I fell in love with a dead keyboard layout.
A decade or so ago while helping a friends father clean out an old building, we came across an ancient Sun Microsystems server. We found it curious. Everything about it was different from what we were used to. The command line was black on white, the connectors strange and foreign, and the keyboard layout was bizarre.
We never did much with it; turning it on made all the lights in his home dim, and our joint knowledge of UNIX was nonexistent. It sat in his bedroom for years supporting his television at the foot of his bed.
I never forgot that keyboard though. The thought that there was this alternative layout out there seemed intriguing to me.
I am ruined for all other keyboards…
Mac is the main platform at my new job. I found myself unhappy with Apple keyboards; they are flat, bland, and completely unsatisfying to type on. I dug out an old AppleDesign keyboard, and used that for several months but I still needed something more.
I read about Happy Hacking Keyboard, and after some deliberation decided to give it a try. I thought I could learn to accept most of the layout changes, but the lack of arrow keys on the “Professional” model made me squirm a little. Luckily there is a “Lite” version that includes arrow keys.
I purchased the Happy Hacking Keyboard Lite2.
The Happy Hacking Keyboard much like the Sun Microsystem keyboard I found years earlier features a UNIX layout. They designed it with typing at a terminal in mind.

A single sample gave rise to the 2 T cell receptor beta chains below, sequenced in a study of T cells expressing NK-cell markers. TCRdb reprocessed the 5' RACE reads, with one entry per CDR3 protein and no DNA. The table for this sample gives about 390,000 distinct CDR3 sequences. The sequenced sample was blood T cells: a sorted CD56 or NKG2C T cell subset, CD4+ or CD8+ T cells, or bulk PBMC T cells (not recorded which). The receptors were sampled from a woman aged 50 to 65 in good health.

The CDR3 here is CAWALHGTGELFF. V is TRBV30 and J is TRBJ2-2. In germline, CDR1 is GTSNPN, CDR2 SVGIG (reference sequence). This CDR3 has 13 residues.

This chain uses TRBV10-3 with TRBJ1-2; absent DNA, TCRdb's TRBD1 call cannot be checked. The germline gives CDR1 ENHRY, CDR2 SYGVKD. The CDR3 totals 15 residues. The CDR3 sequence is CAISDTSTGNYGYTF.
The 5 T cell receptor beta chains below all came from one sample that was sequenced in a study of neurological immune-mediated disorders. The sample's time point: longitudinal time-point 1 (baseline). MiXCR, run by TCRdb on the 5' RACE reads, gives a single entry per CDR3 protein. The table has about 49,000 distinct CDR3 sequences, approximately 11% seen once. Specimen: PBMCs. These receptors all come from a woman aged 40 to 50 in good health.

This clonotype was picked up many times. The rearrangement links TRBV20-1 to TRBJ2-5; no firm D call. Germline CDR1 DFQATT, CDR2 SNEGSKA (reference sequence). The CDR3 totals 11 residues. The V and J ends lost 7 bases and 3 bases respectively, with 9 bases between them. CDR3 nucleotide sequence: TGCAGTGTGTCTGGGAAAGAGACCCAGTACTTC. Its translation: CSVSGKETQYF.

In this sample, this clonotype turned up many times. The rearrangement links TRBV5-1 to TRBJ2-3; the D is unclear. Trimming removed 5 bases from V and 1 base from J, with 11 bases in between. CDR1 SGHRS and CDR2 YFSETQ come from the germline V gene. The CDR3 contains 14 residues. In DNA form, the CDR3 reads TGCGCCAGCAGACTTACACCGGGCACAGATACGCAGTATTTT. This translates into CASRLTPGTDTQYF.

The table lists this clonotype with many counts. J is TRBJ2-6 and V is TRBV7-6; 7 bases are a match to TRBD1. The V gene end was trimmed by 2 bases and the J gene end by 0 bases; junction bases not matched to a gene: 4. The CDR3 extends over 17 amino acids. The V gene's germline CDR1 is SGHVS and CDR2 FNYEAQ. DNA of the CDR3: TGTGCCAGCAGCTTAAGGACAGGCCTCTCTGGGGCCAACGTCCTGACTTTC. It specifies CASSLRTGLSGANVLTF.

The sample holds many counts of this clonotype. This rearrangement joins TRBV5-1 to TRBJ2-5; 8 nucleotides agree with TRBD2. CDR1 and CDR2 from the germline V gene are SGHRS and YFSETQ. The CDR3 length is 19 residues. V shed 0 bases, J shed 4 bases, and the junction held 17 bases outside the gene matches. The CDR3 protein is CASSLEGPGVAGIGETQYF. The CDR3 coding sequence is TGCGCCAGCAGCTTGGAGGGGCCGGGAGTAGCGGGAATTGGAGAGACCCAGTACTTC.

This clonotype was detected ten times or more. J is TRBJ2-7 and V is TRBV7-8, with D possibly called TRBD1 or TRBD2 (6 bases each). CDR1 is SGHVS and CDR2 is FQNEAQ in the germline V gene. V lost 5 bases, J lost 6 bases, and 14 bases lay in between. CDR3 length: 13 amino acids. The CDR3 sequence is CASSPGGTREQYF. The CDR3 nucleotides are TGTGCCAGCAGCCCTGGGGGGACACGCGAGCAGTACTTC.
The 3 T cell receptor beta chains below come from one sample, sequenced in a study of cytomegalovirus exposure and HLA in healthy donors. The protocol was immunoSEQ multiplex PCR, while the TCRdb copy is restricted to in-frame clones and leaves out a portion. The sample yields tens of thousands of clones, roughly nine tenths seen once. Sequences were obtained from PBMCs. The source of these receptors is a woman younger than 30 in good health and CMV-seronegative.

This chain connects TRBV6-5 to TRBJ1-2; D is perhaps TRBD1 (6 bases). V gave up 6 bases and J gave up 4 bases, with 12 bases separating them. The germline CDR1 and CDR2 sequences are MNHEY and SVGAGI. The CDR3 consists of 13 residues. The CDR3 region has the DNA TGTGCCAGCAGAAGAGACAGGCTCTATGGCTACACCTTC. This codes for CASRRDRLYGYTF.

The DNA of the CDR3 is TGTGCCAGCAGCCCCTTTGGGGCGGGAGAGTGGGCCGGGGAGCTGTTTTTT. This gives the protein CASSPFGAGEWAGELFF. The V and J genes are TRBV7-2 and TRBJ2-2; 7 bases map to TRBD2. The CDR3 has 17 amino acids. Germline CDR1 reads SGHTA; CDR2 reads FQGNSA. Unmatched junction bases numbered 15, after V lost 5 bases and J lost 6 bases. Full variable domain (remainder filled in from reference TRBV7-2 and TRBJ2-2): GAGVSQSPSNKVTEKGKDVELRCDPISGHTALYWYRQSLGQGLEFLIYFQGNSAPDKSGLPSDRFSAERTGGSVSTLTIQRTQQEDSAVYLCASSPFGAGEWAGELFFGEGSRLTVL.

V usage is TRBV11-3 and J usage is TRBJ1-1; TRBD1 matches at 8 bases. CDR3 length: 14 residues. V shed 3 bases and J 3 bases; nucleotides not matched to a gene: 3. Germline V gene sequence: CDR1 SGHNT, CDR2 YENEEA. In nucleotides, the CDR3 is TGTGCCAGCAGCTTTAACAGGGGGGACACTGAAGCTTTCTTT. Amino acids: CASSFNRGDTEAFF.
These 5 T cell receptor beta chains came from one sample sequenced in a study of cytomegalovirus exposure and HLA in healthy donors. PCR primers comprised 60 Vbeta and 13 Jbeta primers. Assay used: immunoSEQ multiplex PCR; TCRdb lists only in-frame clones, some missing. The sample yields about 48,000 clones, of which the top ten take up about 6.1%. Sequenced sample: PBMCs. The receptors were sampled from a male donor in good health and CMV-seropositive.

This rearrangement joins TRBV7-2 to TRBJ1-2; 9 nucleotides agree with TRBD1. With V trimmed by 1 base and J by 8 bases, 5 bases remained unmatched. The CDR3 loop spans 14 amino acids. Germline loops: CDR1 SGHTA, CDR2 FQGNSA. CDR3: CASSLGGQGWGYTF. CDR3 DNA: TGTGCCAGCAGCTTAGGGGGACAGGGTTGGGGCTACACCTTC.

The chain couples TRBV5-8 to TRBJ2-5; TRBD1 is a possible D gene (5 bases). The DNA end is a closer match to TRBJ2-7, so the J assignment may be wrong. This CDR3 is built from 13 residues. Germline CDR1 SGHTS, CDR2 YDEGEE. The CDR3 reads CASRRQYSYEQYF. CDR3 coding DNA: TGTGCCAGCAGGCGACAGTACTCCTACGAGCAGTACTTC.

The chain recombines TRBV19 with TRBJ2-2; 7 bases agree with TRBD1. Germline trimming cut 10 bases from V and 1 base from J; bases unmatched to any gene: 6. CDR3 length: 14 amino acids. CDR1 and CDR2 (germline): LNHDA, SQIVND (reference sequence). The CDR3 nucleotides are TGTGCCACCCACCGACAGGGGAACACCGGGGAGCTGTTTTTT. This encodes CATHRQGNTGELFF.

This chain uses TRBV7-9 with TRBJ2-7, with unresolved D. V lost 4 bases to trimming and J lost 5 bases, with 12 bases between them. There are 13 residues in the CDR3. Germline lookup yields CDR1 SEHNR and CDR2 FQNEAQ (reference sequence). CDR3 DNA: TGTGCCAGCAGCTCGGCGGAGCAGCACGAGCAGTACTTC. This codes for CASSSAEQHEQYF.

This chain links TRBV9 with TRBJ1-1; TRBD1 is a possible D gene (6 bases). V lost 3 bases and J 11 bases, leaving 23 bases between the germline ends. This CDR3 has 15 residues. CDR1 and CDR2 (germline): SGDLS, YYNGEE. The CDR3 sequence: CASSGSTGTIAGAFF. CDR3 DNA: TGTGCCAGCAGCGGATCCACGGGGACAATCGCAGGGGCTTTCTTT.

A Better Layout
For those unfamiliar with UNIX keyboards, there are a few distinctions.
The Control key moved to the Caps Lock keys usual position. This makes it much easier to hit common commands than its usual location, often without ever leaving home row. I can’t imagine why anyone thought Caps Lock should have had this prominent of placement.
The Meta (◆ / ⌘ / Windows) key is in its rightful place next to the space bar, as on a Mac keyboard.
The Backspace key moved down a row to be above the Enter key. This change is my favorite change. Having a small reach, normally my hands have to leave home row to hit backspace. but on a UNIX board I have no issue hitting it with my pinky with the rest of my fingers remaining firmly on home row.
Escape is also in reach of home row, placed where you would usually find ~. I could have done without this change, but it is fine.
The ~ and have moved to the usual location of the Backspace. Working exclusively on UNIX systems now, I don’t mind the being harder to reach. I could understand a Windows user finding this irritating.
The HHKB is a minimal version of the UNIX keyboard. To this end the F Keys are mapped to Fn + 1, 2, 3, etc. The HHKB encourages you to stay on home row; you can hit any key on the keyboard without leaving it. I find my typing accuracy and speed to have improved thanks to its use.
The HHKB features one more change I don’t care for. The Backspace key by default performs Forward Delete. Luckily changing this is easy by flipping a toggle switch on the back of the board.
I recommend this keyboard to anyone who spends a lot of time at the terminal. You are able to do more of what you need without ever leaving home row, every important key is within reach.